It  is  not necessary that the defendant
          show that, if [the default is set aside], the
          ultimate outcome [of the litigation] will  be
          different[.    But]   the   defendant    must
          demonstrate   that  the  outcome   might   be
               different if a trial were held.

     Showing  a  meritorious defense  demands
more  than  a  perfunctory statement  that  a
meritorious  defense exists.  The  defaulting
party may be required to show that there is a
factual  or  legal  basis  for  the  tendered
defense.    [The  appellant  in  this   case]
contends  that  this requirement  only  means
that  a  defendant  must say  more  than  the
conclusory statement I have a defense.    But
the  exact standard is not so easily defined,
because  the  amount of proof  required  will
change  based  on the persuasiveness  of  the
other   equitable  factors  considered  under
[Civil]  Rule  55(e)s  requirement  of   good

     [On   the  other  hand,  we  reject  the
appellees   argument]  that   a   meritorious
defense  [always] requires both  a  claim  of
defense    and   a   factual   representation
supporting that claim.  ...  [I]n several ...
cases  we  have not required evidence[,]  but
have  found a meritorious defense when  facts
supporting  a  claim  of defense  are  merely
alleged.  Again, the existence and quality of
evidence  establishing a meritorious  defense
is  a  factor  to  be weighed in  determining
whether  good cause exists to set  aside  the
default judgment.

Cook  v. Rowland, 49 P.3d at 265-66 (emphasis
added)  (footnotes  and  internal  quotations
          In  other words, the rule does  not
require  the presentation of an extensive  or
full-blown  defense.  In some  instances  (as
noted  in  Cook  v. Rowland), the  defendants
burden  can be satisfied by simply presenting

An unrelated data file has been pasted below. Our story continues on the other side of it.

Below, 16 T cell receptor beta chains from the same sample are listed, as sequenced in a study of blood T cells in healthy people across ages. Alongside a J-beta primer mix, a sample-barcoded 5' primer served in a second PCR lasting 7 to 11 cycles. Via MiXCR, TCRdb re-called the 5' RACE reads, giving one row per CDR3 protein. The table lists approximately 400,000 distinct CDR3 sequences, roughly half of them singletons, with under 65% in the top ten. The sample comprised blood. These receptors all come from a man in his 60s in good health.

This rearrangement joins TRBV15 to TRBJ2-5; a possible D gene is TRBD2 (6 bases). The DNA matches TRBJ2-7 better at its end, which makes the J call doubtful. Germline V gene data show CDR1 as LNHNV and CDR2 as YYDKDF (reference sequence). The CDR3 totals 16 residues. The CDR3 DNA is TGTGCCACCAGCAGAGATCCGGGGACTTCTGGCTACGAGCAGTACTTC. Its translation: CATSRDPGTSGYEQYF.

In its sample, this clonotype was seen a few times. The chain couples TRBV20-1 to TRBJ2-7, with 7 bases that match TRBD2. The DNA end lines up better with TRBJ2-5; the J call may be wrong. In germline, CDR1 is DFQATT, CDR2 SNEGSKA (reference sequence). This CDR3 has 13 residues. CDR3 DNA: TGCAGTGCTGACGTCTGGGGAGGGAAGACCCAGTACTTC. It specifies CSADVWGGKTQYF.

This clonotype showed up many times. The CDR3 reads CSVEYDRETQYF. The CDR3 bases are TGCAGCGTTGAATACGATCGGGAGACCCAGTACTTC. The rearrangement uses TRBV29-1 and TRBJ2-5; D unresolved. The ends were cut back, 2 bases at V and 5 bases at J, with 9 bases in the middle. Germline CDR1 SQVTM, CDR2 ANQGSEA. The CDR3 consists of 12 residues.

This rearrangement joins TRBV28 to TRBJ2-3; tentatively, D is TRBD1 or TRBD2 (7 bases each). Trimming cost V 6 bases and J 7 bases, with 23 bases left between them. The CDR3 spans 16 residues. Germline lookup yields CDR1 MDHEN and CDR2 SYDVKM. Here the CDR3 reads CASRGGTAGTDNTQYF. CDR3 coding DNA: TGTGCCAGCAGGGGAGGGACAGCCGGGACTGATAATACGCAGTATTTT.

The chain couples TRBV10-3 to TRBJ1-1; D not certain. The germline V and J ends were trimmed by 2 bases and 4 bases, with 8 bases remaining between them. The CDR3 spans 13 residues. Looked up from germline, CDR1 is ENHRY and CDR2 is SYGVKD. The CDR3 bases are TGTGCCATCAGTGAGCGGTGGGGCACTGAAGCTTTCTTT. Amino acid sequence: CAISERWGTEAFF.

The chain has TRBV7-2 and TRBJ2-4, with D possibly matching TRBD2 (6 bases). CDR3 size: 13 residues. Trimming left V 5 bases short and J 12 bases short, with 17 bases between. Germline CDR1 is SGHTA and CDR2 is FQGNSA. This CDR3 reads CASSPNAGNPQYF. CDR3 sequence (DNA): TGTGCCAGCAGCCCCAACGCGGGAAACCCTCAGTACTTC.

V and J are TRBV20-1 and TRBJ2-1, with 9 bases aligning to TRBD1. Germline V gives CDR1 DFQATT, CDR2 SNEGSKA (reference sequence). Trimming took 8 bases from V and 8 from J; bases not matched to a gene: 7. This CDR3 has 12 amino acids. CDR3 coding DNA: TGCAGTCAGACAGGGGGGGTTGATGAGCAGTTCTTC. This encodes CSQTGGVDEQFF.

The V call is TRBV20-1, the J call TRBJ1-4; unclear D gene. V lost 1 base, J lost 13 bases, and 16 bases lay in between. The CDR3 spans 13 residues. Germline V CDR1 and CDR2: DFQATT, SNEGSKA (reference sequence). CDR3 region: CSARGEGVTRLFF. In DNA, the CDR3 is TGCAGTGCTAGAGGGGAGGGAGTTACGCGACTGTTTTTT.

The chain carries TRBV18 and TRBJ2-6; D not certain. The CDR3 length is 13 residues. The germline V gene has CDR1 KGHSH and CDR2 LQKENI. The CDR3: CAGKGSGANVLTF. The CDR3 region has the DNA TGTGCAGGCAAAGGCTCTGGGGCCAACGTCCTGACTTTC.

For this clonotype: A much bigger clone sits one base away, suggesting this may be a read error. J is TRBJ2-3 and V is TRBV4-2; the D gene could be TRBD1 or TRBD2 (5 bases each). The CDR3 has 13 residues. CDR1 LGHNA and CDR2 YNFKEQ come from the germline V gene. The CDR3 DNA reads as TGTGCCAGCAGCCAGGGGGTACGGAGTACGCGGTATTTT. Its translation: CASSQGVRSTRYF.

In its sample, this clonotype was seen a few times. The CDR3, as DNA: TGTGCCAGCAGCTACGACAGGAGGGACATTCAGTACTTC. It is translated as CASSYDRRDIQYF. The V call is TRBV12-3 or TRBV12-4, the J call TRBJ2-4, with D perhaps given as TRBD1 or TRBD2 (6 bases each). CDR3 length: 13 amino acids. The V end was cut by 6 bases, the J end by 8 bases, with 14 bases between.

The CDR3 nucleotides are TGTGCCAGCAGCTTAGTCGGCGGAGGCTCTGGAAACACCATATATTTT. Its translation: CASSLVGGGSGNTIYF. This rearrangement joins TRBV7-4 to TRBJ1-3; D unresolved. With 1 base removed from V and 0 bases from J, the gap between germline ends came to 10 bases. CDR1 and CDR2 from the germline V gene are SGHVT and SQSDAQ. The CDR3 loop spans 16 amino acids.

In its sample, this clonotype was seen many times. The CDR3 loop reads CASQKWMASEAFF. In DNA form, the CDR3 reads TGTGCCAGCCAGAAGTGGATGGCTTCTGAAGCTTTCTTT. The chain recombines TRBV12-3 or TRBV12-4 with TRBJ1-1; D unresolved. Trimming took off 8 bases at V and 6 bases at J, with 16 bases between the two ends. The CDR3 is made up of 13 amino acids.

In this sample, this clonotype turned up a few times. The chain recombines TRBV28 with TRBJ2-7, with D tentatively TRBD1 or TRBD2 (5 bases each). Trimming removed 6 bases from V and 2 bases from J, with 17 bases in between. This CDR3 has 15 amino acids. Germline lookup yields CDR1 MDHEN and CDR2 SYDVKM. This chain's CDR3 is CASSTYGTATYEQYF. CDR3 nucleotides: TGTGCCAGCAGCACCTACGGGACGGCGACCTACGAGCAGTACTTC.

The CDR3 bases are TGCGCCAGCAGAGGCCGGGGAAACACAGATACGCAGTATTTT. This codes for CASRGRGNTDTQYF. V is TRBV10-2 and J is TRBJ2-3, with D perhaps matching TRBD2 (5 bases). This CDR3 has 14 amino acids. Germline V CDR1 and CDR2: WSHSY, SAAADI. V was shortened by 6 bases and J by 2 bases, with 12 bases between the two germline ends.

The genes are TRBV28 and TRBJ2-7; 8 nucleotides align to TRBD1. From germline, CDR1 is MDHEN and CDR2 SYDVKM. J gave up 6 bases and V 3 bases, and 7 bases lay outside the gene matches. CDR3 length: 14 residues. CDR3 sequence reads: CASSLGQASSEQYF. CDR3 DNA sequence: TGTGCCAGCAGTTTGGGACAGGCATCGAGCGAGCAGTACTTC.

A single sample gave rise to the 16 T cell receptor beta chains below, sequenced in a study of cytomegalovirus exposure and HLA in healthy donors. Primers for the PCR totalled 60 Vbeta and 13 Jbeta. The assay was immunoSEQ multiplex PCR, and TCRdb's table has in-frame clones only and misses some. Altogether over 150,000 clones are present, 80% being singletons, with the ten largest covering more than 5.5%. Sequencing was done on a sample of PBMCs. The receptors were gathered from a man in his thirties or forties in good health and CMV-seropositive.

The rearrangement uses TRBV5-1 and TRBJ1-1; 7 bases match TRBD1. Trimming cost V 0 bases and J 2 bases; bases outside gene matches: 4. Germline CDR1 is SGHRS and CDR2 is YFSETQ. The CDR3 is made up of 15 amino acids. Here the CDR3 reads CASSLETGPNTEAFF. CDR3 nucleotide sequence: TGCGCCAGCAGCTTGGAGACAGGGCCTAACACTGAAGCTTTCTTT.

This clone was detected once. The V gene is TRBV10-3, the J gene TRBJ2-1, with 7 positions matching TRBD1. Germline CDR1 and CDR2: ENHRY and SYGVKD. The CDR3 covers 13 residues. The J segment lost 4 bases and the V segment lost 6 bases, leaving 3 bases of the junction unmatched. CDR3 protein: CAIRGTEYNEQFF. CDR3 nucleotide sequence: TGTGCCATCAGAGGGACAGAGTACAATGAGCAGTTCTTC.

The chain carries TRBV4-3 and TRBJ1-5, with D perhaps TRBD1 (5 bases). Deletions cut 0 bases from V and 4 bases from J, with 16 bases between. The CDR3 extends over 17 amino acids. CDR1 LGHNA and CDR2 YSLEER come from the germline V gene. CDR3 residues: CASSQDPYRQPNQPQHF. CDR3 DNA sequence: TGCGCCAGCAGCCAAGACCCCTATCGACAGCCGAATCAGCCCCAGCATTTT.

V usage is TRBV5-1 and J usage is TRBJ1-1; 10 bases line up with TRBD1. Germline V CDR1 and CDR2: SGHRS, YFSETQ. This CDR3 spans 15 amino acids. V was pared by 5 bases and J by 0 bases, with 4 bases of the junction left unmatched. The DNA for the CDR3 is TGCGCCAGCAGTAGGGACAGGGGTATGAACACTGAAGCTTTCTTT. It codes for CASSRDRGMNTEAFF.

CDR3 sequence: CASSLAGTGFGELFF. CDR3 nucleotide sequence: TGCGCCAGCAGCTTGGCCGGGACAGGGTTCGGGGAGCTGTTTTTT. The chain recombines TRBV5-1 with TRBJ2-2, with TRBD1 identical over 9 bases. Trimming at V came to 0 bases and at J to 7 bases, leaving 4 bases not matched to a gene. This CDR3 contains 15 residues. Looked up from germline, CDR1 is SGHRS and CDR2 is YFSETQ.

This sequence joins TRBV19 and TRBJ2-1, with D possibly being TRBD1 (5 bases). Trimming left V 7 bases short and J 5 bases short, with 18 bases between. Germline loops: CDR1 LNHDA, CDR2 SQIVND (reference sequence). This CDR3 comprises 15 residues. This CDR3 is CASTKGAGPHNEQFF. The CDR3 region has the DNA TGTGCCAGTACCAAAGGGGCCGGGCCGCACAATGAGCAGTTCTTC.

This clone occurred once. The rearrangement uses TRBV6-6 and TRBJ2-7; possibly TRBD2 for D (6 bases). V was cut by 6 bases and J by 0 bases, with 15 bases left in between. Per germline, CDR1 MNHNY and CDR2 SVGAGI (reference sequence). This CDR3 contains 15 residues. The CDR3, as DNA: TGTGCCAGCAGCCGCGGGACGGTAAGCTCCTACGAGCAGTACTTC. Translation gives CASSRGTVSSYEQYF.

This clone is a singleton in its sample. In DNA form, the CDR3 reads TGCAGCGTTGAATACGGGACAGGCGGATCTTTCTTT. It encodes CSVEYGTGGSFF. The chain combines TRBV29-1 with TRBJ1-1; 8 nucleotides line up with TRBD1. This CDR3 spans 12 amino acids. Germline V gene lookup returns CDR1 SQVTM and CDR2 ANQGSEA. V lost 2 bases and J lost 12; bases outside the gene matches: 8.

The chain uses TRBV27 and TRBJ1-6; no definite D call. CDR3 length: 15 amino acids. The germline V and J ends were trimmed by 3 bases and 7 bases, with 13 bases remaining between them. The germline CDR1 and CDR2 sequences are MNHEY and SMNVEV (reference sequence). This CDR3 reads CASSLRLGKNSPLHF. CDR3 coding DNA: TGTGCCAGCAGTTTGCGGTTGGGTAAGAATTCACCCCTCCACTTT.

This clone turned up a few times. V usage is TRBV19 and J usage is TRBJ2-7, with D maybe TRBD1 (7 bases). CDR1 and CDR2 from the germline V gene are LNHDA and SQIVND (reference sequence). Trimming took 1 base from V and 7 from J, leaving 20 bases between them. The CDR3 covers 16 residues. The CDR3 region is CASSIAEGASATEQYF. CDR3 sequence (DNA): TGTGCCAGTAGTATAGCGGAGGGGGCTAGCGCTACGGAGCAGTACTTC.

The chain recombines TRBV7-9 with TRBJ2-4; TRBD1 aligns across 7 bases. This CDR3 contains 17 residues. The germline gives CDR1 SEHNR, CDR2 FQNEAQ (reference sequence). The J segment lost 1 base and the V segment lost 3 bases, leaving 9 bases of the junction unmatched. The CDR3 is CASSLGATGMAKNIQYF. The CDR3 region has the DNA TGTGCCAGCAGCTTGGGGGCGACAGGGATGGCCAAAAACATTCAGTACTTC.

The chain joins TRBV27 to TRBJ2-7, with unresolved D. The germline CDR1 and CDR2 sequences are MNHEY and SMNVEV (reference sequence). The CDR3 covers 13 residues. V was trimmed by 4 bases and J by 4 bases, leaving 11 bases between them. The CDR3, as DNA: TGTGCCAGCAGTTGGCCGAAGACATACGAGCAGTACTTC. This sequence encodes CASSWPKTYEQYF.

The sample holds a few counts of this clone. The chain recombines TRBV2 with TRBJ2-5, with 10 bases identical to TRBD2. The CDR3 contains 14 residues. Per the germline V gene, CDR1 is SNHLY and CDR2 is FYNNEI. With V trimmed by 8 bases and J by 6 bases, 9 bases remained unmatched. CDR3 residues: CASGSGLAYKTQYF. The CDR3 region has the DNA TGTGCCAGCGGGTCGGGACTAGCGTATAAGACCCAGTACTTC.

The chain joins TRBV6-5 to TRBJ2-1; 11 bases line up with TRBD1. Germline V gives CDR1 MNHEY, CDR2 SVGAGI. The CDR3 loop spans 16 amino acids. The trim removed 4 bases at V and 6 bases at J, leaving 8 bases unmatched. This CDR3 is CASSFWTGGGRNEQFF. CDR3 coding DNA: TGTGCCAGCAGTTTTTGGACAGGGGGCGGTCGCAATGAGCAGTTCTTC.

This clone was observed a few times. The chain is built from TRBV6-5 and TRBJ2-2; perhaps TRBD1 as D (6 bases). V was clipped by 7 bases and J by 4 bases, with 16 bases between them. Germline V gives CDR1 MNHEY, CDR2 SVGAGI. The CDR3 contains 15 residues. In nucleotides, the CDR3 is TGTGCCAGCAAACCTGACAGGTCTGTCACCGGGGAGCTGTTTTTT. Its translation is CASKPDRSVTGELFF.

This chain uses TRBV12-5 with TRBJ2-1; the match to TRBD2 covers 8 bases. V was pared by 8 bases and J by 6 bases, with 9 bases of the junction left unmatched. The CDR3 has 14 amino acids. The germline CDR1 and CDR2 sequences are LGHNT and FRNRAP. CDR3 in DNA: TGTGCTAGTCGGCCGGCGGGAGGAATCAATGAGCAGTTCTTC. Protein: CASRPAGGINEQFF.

an  arguable  theory of defense   allegations
which,  if  ultimately supported by  credible
evidence,  would  defeat the opposing  partys
          Case    argues   that   the   Fifth
Amendment protects a criminal defendant  from
disclosing  even  this much about  his  case.
But,  as  we noted above, Case has failed  to
provide us with any authority to support this
assertion.   And  our own  research  has  not
revealed any cases on point.
          Moreover, we note that even  though
Alaskas  privilege against self-incrimination
(Alaska  Constitution, Article I, Section  9)
has  repeatedly been interpreted as providing
broader  protection  than  the  corresponding
federal privilege,3 the Alaska Supreme  Court
has   nevertheless  held  that  requiring   a
criminal defendant to give advance notice  of
their  intention to raise a defense of  alibi
does  not  violate  the defendants  privilege
against self-incrimination.  Scott v.  State,
519 P.2d 774, 786-87 (Alaska 1974).
          We   do   not  suggest  that  Cases
constitutional   argument    is    frivolous.
However,  because  we must presume  that  the
meritorious     defense    requirement     is
constitutional,   it  is  Cases   burden   to
affirmatively    demonstrate    that     this
requirement  violates  his  Fifth   Amendment
          It   is   sufficient,  for  present
purposes, to note that (1) Case has failed to
cite  any  authority  to  support  his  Fifth
Amendment assertion, (2) our own research has
revealed  no  case law that prohibits  courts
from    enforcing   a   meritorious   defense
requirement against criminal defendants,  and
(3)  even under Alaska constitutional law  as
expounded  in Scott, the meritorious  defense
requirement  appears  not  to  infringe   the
privilege   against  self-incrimination,   at
least  to  the  extent that  the  meritorious
defense  rule  merely requires defendants  to
give  advance notice of their general  theory
of defense.
          Given   these   circumstances,   we
conclude  that  we need not  and  should  not
definitively  resolve  the  Fifth   Amendment
issue raised by Case in this appeal.  Rather,
as we said in Nason v. State, it is better to
leave   [this]   important   [constitutional]
issue[] undecided.4  We therefore simply hold
that,  with  regard to Cases Fifth  Amendment
challenge   to   the   meritorious    defense
requirement,  Case has failed  to  rebut  the
presumption   that   this   requirement    is
          We  accordingly AFFIRM the district
courts ruling that Case is obliged to plead a
meritorious  defense as one  element  of  his
motion to set aside the default judgement.
          Now  that we have clarified the law